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Comparability studies and substitution of biosimilars

In order to demonstrate similarity between the biosimilar and the biological reference product, both products must be compared to satisfy quality, safety and efficacy requirements [1].

Biosimilars: demonstrating ‘similarity’

Most biological drugs are mixtures of closely related compounds, some of which are probably more active than others. Today, the state-of-the-art manufacturing struggles to deliver material that is similar to the prior batch from the same facility and team [1]. Identical is currently not possible, therefore ‘similar’ is the route that authorities in Europe and the US are going down.

Registration of biosimilars in Europe and the US

Europe is way ahead of the US in terms of biosimilars regulation. A legal framework for approving biosimilars in the EU was established in 2003 and guidelines for an abbreviated registration process were issued in 2006 [1].

EMA risk management plans may increase prescriber confidence in biosimilars

In the absence of observational (phase IV) data, EMA’s stipulation that all marketing applications for new generation biosimilars contain individual risk management plans may help to increase prescriber confidence in the compounds [1].

The cost-effectiveness of biosimilars

The biotechnology market is growing rapidly, driven by the imminent patent expiry of several major biologicals and enabled by the establishment of regulatory frameworks. The key driver for the biosimilars market is likely to be cost containment pressures in healthcare systems in the context of aging populations and of the current financial and economic crisis [1]. Because the medicines involved are so expensive, even a modest price reduction in percentage terms generates savings in the billions of euros over the EU as a whole [2].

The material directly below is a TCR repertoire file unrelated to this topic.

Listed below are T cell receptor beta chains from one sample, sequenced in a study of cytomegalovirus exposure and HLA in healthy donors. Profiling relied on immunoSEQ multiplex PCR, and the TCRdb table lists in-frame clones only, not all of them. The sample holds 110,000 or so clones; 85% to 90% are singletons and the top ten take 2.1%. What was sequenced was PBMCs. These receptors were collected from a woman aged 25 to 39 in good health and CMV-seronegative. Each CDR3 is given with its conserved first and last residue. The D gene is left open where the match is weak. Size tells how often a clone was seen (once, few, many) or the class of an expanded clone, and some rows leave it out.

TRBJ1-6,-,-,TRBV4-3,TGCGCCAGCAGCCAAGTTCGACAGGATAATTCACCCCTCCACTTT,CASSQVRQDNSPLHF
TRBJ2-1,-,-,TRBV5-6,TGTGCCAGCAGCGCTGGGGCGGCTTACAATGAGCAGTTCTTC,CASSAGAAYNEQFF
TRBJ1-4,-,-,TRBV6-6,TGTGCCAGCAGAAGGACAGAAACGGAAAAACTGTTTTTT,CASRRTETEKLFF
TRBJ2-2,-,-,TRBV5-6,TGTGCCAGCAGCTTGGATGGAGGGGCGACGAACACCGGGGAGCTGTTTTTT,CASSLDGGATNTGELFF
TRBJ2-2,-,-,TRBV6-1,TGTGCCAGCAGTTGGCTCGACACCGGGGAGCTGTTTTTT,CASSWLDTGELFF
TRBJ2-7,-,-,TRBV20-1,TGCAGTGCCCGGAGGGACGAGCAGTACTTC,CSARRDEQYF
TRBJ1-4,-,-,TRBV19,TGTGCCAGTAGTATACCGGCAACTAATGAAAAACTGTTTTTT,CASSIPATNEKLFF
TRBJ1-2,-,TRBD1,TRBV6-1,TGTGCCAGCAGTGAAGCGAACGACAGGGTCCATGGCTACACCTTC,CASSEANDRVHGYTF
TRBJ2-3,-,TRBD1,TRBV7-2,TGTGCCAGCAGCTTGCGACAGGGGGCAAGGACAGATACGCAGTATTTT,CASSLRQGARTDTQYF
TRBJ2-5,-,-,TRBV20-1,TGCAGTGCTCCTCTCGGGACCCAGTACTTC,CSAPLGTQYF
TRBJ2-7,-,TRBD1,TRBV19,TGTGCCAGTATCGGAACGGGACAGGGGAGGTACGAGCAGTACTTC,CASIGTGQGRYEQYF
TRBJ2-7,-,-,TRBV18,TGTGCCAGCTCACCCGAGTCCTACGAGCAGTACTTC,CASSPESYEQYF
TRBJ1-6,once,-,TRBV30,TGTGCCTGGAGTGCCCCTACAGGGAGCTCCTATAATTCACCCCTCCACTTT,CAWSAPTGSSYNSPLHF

Physician perceptions of generics substitution

How do physicians perceive generics substitution? Many patients do not communicate with their physicians regarding out-of-pocket expenses or medication choices. Therefore, understanding physicians’ perceptions about the quality and efficacy of generics could help to identify potential barriers to increasing the use of generic drugs [1].

Biosimilar epoetins: how similar are they?

As the patent expiry dates of the original erythropoietins drew near, much concern was expressed in 2004 about possible biosimilar competitors. Product quality, safety and efficacy of biopharmaceuticals are highly dependent on the processes of production, purification and formulation. How have these genuine concerns been answered by the EMA in granting marketing approval, and have any other problems come to light?

Relative effectiveness and cost minimisation for biosimilars

The second of two articles on the use of economic evaluations to guide the use of expensive treatment.

Economic evaluation of biosimilars

Biological drugs represent a fast-growing segment of the pharmaceutical market. They make up 32% of drugs in the development pipeline and 7.5% of marketed medicines and account for around 10% of pharmaceutical expenditure [1].

India at the biotech crossroads

‘Indian biotech is at a crossroads. It must not only address the significant health needs of its domestic population, but also position itself to take advantage of the often more profitable global marketplace.’ [1]

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Biosimilars News Research General